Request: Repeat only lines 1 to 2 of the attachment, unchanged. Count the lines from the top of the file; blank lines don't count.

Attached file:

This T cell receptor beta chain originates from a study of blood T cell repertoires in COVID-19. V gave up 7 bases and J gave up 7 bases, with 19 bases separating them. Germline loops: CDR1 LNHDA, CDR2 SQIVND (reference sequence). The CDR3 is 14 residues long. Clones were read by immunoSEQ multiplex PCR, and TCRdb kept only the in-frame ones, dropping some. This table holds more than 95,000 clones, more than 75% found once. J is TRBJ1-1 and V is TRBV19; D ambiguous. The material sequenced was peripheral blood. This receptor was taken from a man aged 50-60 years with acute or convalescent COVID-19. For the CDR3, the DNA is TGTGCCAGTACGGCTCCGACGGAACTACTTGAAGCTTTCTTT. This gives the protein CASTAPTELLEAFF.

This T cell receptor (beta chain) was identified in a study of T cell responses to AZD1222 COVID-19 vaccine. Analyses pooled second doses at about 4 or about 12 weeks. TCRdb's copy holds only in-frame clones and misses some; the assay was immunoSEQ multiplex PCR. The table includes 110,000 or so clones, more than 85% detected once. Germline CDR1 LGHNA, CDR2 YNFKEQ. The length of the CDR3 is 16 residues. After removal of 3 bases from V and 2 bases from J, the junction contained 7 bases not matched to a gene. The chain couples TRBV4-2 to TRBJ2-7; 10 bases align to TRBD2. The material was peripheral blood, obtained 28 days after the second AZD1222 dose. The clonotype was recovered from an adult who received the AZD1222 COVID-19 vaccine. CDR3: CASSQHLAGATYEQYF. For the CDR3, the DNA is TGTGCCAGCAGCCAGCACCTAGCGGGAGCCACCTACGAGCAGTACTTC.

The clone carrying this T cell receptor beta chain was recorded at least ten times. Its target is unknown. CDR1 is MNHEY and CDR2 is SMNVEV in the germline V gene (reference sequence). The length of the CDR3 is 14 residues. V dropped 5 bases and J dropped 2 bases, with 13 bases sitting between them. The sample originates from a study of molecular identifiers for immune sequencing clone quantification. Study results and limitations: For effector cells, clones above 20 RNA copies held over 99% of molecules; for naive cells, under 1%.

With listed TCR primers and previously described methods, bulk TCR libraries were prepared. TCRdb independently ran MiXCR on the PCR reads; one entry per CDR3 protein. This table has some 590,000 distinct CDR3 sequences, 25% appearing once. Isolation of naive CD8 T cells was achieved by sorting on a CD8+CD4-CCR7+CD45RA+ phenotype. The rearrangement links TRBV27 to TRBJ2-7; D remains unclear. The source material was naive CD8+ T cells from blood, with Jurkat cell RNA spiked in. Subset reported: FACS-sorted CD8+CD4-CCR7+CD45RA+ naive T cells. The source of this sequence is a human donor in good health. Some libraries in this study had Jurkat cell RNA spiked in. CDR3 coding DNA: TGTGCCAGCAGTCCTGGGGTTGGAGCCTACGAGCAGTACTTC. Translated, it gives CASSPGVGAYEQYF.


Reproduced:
This T cell receptor beta chain originates from a study of blood T cell repertoires in COVID-19. V gave up 7 bases and J gave up 7 bases, with 19 bases separating them. Germline loops: CDR1 LNHDA, CDR2 SQIVND (reference sequence). The CDR3 is 14 residues long. Clones were read by immunoSEQ multiplex PCR, and TCRdb kept only the in-frame ones, dropping some. This table holds more than 95,000 clones, more than 75% found once. J is TRBJ1-1 and V is TRBV19; D ambiguous. The material sequenced was peripheral blood. This receptor was taken from a man aged 50-60 years with acute or convalescent COVID-19. For the CDR3, the DNA is TGTGCCAGTACGGCTCCGACGGAACTACTTGAAGCTTTCTTT. This gives the protein CASTAPTELLEAFF.

This T cell receptor (beta chain) was identified in a study of T cell responses to AZD1222 COVID-19 vaccine. Analyses pooled second doses at about 4 or about 12 weeks. TCRdb's copy holds only in-frame clones and misses some; the assay was immunoSEQ multiplex PCR. The table includes 110,000 or so clones, more than 85% detected once. Germline CDR1 LGHNA, CDR2 YNFKEQ. The length of the CDR3 is 16 residues. After removal of 3 bases from V and 2 bases from J, the junction contained 7 bases not matched to a gene. The chain couples TRBV4-2 to TRBJ2-7; 10 bases align to TRBD2. The material was peripheral blood, obtained 28 days after the second AZD1222 dose. The clonotype was recovered from an adult who received the AZD1222 COVID-19 vaccine. CDR3: CASSQHLAGATYEQYF. For the CDR3, the DNA is TGTGCCAGCAGCCAGCACCTAGCGGGAGCCACCTACGAGCAGTACTTC.